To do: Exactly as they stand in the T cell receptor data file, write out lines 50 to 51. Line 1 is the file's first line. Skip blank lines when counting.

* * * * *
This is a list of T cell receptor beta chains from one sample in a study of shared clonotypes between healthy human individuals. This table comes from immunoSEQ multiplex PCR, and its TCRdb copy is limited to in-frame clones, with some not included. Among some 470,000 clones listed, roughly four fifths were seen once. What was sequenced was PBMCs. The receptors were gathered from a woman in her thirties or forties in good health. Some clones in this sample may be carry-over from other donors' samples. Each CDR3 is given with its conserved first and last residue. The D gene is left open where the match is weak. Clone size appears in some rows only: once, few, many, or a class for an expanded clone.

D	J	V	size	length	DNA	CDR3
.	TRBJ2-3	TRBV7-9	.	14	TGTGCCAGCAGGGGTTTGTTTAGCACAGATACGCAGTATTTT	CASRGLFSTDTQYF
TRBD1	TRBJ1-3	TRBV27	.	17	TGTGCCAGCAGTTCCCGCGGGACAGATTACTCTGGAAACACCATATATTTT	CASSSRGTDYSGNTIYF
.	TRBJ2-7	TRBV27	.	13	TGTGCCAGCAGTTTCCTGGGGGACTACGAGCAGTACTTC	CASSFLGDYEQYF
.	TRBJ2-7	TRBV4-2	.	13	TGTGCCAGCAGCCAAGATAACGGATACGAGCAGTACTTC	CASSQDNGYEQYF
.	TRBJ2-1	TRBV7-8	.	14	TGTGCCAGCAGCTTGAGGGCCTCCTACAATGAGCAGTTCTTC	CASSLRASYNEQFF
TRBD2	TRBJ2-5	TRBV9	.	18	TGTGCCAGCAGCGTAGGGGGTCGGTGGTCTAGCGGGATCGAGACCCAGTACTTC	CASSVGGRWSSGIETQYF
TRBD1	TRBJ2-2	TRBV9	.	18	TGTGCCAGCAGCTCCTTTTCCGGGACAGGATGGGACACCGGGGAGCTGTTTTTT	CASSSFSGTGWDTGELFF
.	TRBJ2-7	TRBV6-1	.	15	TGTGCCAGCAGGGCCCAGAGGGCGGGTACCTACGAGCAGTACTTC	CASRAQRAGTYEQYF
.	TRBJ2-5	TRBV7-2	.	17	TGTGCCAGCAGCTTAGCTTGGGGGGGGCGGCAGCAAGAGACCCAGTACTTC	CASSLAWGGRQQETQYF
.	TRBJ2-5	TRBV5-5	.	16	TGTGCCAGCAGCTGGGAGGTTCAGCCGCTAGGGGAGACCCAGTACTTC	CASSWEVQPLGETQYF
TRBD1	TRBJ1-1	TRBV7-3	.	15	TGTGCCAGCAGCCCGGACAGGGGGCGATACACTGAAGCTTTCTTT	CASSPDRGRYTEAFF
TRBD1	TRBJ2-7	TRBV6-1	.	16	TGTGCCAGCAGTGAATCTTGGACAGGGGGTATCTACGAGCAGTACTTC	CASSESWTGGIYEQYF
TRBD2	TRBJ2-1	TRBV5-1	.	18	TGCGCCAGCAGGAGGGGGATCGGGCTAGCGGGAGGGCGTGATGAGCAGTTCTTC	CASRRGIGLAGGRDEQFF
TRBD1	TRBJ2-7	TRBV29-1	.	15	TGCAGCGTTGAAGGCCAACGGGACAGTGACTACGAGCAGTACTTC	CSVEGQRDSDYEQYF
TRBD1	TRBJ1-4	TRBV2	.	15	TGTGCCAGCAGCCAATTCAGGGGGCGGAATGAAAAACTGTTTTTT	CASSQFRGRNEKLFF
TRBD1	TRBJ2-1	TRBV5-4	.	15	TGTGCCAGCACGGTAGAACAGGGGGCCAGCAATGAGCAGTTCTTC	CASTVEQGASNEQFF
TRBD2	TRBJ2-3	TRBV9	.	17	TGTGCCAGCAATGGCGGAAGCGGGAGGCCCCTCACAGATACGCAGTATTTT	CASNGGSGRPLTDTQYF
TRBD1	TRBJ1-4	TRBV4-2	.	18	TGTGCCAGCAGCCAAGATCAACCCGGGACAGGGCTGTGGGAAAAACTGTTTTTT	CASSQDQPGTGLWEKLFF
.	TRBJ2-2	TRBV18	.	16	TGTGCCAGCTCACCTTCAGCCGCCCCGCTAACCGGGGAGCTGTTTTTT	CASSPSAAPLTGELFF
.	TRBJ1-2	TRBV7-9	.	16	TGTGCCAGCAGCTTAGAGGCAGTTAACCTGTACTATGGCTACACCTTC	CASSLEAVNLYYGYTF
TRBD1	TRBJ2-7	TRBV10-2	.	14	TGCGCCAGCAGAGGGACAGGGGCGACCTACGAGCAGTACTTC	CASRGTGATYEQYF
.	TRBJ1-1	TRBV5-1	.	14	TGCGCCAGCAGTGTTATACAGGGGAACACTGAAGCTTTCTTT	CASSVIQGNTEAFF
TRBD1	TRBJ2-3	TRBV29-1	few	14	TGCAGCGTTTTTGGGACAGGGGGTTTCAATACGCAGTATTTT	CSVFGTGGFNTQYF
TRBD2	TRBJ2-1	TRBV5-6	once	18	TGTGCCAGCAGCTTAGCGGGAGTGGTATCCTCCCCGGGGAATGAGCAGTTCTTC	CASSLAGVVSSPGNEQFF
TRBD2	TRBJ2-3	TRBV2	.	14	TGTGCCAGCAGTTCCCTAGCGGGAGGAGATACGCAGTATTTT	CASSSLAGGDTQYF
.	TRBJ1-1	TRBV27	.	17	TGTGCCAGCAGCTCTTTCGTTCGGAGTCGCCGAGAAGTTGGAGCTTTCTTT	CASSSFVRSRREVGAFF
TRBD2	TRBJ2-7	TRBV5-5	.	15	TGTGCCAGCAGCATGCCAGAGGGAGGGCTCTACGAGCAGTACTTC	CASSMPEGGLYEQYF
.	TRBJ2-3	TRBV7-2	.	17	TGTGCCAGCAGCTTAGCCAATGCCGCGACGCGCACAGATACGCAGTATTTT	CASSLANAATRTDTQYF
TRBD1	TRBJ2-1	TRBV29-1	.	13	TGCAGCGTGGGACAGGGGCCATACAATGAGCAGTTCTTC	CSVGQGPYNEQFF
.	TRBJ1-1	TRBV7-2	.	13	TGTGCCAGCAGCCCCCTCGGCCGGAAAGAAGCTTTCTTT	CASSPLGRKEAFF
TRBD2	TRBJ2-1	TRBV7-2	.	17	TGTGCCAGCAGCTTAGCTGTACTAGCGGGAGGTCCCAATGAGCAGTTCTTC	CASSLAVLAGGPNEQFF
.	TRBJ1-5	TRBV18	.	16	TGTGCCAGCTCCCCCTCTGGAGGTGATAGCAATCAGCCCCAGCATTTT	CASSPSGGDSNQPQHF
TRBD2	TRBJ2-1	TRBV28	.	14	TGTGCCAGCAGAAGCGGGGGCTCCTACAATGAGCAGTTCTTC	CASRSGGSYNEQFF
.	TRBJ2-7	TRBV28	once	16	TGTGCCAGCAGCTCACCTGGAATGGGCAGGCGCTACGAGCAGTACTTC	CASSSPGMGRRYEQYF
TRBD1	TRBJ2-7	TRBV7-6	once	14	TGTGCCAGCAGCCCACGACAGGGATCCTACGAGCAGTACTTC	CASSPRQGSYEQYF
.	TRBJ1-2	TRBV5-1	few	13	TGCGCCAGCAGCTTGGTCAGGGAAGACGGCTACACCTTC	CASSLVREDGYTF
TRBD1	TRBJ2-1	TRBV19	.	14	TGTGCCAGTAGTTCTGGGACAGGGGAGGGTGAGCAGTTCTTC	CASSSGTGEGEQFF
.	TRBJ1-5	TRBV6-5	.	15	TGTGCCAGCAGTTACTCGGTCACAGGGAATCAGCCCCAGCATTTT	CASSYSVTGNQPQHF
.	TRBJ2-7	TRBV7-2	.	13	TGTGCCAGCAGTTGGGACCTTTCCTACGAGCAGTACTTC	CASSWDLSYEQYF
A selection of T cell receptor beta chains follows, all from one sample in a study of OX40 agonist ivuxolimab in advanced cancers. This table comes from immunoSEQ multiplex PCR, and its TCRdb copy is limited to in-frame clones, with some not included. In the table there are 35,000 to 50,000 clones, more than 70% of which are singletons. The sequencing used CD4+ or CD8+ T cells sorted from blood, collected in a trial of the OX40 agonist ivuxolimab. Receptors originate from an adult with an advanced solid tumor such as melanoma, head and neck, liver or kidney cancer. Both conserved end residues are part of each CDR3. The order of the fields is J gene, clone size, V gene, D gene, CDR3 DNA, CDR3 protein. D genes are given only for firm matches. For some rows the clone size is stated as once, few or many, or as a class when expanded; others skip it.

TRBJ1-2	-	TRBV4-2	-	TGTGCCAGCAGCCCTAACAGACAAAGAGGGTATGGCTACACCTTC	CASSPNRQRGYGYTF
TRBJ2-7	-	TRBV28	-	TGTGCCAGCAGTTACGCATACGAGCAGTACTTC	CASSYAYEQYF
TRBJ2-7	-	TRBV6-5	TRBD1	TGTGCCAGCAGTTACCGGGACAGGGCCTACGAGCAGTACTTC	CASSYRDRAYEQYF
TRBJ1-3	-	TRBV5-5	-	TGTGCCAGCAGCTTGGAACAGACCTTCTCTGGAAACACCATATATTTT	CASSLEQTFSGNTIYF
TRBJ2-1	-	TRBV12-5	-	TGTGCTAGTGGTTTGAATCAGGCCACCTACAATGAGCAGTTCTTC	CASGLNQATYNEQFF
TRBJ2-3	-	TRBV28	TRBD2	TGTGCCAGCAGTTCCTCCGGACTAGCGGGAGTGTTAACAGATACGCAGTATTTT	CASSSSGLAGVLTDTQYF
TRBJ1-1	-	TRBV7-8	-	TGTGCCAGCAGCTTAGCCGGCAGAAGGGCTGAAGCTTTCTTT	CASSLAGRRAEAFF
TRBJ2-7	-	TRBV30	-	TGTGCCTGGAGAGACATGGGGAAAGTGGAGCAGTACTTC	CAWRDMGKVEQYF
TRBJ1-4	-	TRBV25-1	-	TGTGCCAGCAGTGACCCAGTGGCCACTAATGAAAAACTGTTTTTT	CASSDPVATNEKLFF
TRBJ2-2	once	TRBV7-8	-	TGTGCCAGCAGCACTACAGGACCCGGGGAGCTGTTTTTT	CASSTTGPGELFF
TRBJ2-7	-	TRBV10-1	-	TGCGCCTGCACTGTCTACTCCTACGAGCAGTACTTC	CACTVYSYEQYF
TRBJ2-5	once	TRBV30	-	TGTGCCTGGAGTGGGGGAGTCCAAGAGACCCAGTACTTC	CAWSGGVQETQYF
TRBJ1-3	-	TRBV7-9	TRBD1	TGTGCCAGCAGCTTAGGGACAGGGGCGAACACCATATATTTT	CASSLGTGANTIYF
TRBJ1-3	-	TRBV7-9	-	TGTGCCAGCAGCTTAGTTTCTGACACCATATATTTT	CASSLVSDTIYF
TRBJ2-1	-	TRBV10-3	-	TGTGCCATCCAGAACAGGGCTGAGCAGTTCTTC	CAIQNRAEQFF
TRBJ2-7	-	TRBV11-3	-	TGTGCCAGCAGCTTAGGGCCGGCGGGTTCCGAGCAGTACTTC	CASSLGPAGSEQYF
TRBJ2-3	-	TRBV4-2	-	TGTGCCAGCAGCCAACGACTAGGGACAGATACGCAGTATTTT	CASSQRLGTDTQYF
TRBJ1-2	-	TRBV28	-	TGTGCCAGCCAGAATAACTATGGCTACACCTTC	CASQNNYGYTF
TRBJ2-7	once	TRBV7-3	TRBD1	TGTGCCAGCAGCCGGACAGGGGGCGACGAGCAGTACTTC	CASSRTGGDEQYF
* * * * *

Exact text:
TRBJ2-7	-	TRBV30	-	TGTGCCTGGAGAGACATGGGGAAAGTGGAGCAGTACTTC	CAWRDMGKVEQYF
TRBJ1-4	-	TRBV25-1	-	TGTGCCAGCAGTGACCCAGTGGCCACTAATGAAAAACTGTTTTTT	CASSDPVATNEKLFF